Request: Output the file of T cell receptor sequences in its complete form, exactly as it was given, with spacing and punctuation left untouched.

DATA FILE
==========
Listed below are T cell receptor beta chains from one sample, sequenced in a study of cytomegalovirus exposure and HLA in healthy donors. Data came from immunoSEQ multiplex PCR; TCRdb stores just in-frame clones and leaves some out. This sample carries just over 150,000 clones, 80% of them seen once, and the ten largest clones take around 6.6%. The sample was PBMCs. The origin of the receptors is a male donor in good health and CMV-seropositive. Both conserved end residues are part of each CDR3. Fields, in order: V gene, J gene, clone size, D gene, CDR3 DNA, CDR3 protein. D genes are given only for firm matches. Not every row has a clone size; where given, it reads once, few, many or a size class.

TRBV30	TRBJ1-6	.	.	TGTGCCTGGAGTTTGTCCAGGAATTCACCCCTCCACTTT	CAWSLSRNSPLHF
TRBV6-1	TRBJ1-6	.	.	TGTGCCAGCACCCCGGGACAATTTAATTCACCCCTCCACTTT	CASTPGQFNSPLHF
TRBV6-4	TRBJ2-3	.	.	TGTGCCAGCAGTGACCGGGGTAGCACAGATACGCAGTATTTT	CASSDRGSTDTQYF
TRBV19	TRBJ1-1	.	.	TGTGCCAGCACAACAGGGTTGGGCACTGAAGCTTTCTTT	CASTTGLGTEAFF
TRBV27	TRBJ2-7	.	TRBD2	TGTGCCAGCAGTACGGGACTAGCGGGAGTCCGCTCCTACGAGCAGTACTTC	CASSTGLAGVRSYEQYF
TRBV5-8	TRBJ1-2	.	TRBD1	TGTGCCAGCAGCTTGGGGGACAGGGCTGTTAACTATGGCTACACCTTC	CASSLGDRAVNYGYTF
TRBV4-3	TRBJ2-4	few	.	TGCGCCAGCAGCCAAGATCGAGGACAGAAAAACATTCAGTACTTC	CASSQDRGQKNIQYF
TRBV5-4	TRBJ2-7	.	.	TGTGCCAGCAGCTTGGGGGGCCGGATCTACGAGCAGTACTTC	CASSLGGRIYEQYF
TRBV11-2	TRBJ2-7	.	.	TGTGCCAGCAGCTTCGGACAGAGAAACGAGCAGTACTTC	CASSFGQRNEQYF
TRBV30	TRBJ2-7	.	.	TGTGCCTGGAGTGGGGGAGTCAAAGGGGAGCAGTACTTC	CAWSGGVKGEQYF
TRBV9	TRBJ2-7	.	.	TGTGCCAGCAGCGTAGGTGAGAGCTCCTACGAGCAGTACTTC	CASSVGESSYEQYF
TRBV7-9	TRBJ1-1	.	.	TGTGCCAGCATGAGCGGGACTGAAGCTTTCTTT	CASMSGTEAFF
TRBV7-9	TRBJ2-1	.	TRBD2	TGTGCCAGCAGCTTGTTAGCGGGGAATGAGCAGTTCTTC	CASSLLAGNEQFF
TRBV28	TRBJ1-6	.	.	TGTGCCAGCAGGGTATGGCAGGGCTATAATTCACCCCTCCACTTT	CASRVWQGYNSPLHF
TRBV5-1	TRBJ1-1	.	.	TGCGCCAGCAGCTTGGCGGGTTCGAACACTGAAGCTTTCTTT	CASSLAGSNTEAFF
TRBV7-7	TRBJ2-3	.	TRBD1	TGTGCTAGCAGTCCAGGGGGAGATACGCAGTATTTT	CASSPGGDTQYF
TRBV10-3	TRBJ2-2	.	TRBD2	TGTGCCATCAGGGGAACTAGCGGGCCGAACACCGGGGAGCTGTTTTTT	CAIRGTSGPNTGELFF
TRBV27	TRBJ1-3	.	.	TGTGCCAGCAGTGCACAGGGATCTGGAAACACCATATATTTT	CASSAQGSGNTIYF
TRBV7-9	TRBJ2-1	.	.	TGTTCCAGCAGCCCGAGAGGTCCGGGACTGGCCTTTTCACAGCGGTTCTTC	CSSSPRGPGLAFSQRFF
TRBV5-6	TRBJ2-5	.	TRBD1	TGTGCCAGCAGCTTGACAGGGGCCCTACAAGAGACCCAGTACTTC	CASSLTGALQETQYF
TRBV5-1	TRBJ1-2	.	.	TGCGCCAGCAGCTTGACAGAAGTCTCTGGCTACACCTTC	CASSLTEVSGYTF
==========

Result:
Listed below are T cell receptor beta chains from one sample, sequenced in a study of cytomegalovirus exposure and HLA in healthy donors. Data came from immunoSEQ multiplex PCR; TCRdb stores just in-frame clones and leaves some out. This sample carries just over 150,000 clones, 80% of them seen once, and the ten largest clones take around 6.6%. The sample was PBMCs. The origin of the receptors is a male donor in good health and CMV-seropositive. Both conserved end residues are part of each CDR3. Fields, in order: V gene, J gene, clone size, D gene, CDR3 DNA, CDR3 protein. D genes are given only for firm matches. Not every row has a clone size; where given, it reads once, few, many or a size class.

TRBV30	TRBJ1-6	.	.	TGTGCCTGGAGTTTGTCCAGGAATTCACCCCTCCACTTT	CAWSLSRNSPLHF
TRBV6-1	TRBJ1-6	.	.	TGTGCCAGCACCCCGGGACAATTTAATTCACCCCTCCACTTT	CASTPGQFNSPLHF
TRBV6-4	TRBJ2-3	.	.	TGTGCCAGCAGTGACCGGGGTAGCACAGATACGCAGTATTTT	CASSDRGSTDTQYF
TRBV19	TRBJ1-1	.	.	TGTGCCAGCACAACAGGGTTGGGCACTGAAGCTTTCTTT	CASTTGLGTEAFF
TRBV27	TRBJ2-7	.	TRBD2	TGTGCCAGCAGTACGGGACTAGCGGGAGTCCGCTCCTACGAGCAGTACTTC	CASSTGLAGVRSYEQYF
TRBV5-8	TRBJ1-2	.	TRBD1	TGTGCCAGCAGCTTGGGGGACAGGGCTGTTAACTATGGCTACACCTTC	CASSLGDRAVNYGYTF
TRBV4-3	TRBJ2-4	few	.	TGCGCCAGCAGCCAAGATCGAGGACAGAAAAACATTCAGTACTTC	CASSQDRGQKNIQYF
TRBV5-4	TRBJ2-7	.	.	TGTGCCAGCAGCTTGGGGGGCCGGATCTACGAGCAGTACTTC	CASSLGGRIYEQYF
TRBV11-2	TRBJ2-7	.	.	TGTGCCAGCAGCTTCGGACAGAGAAACGAGCAGTACTTC	CASSFGQRNEQYF
TRBV30	TRBJ2-7	.	.	TGTGCCTGGAGTGGGGGAGTCAAAGGGGAGCAGTACTTC	CAWSGGVKGEQYF
TRBV9	TRBJ2-7	.	.	TGTGCCAGCAGCGTAGGTGAGAGCTCCTACGAGCAGTACTTC	CASSVGESSYEQYF
TRBV7-9	TRBJ1-1	.	.	TGTGCCAGCATGAGCGGGACTGAAGCTTTCTTT	CASMSGTEAFF
TRBV7-9	TRBJ2-1	.	TRBD2	TGTGCCAGCAGCTTGTTAGCGGGGAATGAGCAGTTCTTC	CASSLLAGNEQFF
TRBV28	TRBJ1-6	.	.	TGTGCCAGCAGGGTATGGCAGGGCTATAATTCACCCCTCCACTTT	CASRVWQGYNSPLHF
TRBV5-1	TRBJ1-1	.	.	TGCGCCAGCAGCTTGGCGGGTTCGAACACTGAAGCTTTCTTT	CASSLAGSNTEAFF
TRBV7-7	TRBJ2-3	.	TRBD1	TGTGCTAGCAGTCCAGGGGGAGATACGCAGTATTTT	CASSPGGDTQYF
TRBV10-3	TRBJ2-2	.	TRBD2	TGTGCCATCAGGGGAACTAGCGGGCCGAACACCGGGGAGCTGTTTTTT	CAIRGTSGPNTGELFF
TRBV27	TRBJ1-3	.	.	TGTGCCAGCAGTGCACAGGGATCTGGAAACACCATATATTTT	CASSAQGSGNTIYF
TRBV7-9	TRBJ2-1	.	.	TGTTCCAGCAGCCCGAGAGGTCCGGGACTGGCCTTTTCACAGCGGTTCTTC	CSSSPRGPGLAFSQRFF
TRBV5-6	TRBJ2-5	.	TRBD1	TGTGCCAGCAGCTTGACAGGGGCCCTACAAGAGACCCAGTACTTC	CASSLTGALQETQYF
TRBV5-1	TRBJ1-2	.	.	TGCGCCAGCAGCTTGACAGAAGTCTCTGGCTACACCTTC	CASSLTEVSGYTF